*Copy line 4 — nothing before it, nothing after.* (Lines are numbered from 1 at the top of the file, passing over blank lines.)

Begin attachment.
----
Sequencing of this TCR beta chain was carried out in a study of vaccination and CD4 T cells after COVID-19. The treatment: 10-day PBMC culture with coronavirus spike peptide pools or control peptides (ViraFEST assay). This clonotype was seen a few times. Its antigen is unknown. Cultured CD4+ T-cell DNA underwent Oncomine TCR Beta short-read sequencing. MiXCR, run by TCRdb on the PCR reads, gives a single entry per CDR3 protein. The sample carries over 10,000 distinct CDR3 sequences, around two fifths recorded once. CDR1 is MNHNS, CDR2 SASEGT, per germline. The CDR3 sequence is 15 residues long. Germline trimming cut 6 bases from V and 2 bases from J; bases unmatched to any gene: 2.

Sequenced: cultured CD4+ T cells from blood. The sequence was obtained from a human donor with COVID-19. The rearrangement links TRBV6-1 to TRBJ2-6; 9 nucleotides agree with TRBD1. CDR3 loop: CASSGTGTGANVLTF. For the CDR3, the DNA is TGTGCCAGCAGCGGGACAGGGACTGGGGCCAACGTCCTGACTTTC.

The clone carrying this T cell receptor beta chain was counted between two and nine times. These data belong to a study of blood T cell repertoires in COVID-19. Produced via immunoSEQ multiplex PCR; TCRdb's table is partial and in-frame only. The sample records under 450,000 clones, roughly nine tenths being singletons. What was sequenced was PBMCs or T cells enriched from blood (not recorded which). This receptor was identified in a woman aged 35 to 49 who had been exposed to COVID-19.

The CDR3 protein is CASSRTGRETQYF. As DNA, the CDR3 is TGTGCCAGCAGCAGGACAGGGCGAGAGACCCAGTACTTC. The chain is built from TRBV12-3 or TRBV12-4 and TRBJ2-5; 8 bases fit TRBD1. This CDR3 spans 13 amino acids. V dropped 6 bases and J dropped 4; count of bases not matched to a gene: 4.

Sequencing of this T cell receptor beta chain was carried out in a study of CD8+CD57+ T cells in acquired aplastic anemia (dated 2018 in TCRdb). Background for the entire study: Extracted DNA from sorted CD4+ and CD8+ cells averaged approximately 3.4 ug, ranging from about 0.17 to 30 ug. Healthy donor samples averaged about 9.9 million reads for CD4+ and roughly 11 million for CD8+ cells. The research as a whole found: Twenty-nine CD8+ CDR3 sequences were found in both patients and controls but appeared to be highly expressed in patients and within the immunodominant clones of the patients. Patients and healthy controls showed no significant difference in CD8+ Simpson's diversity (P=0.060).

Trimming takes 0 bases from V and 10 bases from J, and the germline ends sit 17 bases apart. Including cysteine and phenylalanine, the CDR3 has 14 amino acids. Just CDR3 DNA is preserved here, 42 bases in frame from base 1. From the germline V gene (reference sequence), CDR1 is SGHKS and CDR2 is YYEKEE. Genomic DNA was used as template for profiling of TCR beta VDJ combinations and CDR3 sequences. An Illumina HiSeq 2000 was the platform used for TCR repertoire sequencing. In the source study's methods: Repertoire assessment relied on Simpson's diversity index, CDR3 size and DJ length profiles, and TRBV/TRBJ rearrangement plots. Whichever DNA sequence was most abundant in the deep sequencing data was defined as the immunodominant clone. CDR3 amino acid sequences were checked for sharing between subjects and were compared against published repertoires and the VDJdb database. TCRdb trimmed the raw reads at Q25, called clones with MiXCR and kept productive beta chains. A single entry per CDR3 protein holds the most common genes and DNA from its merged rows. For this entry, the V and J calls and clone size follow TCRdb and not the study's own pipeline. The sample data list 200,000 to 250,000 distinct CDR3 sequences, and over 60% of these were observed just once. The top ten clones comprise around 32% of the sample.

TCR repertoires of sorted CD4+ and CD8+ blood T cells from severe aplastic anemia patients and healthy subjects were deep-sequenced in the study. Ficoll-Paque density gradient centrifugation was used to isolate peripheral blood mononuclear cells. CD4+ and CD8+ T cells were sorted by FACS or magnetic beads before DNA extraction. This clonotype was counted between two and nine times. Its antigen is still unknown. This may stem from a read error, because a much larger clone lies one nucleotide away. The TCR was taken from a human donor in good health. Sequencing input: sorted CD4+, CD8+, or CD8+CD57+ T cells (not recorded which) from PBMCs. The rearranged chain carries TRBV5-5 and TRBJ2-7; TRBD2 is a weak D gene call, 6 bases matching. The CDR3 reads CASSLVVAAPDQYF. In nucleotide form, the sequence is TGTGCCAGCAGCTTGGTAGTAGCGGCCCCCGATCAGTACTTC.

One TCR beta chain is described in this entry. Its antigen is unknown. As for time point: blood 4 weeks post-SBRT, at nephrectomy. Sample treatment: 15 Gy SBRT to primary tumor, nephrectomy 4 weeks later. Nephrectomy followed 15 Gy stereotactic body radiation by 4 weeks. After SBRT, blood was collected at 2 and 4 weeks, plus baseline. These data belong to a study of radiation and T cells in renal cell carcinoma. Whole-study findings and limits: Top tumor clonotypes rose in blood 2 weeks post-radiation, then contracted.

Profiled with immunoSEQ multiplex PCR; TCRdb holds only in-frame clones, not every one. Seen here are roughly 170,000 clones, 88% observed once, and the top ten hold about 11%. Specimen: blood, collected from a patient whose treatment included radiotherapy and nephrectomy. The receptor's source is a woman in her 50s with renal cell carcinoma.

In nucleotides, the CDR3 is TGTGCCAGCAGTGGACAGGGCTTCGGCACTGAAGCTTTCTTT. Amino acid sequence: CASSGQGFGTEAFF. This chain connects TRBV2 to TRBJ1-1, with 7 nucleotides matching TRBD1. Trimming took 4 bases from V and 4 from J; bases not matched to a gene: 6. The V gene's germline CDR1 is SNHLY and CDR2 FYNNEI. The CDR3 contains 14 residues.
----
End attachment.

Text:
The CDR3 protein is CASSRTGRETQYF. As DNA, the CDR3 is TGTGCCAGCAGCAGGACAGGGCGAGAGACCCAGTACTTC. The chain is built from TRBV12-3 or TRBV12-4 and TRBJ2-5; 8 bases fit TRBD1. This CDR3 spans 13 amino acids. V dropped 6 bases and J dropped 4; count of bases not matched to a gene: 4.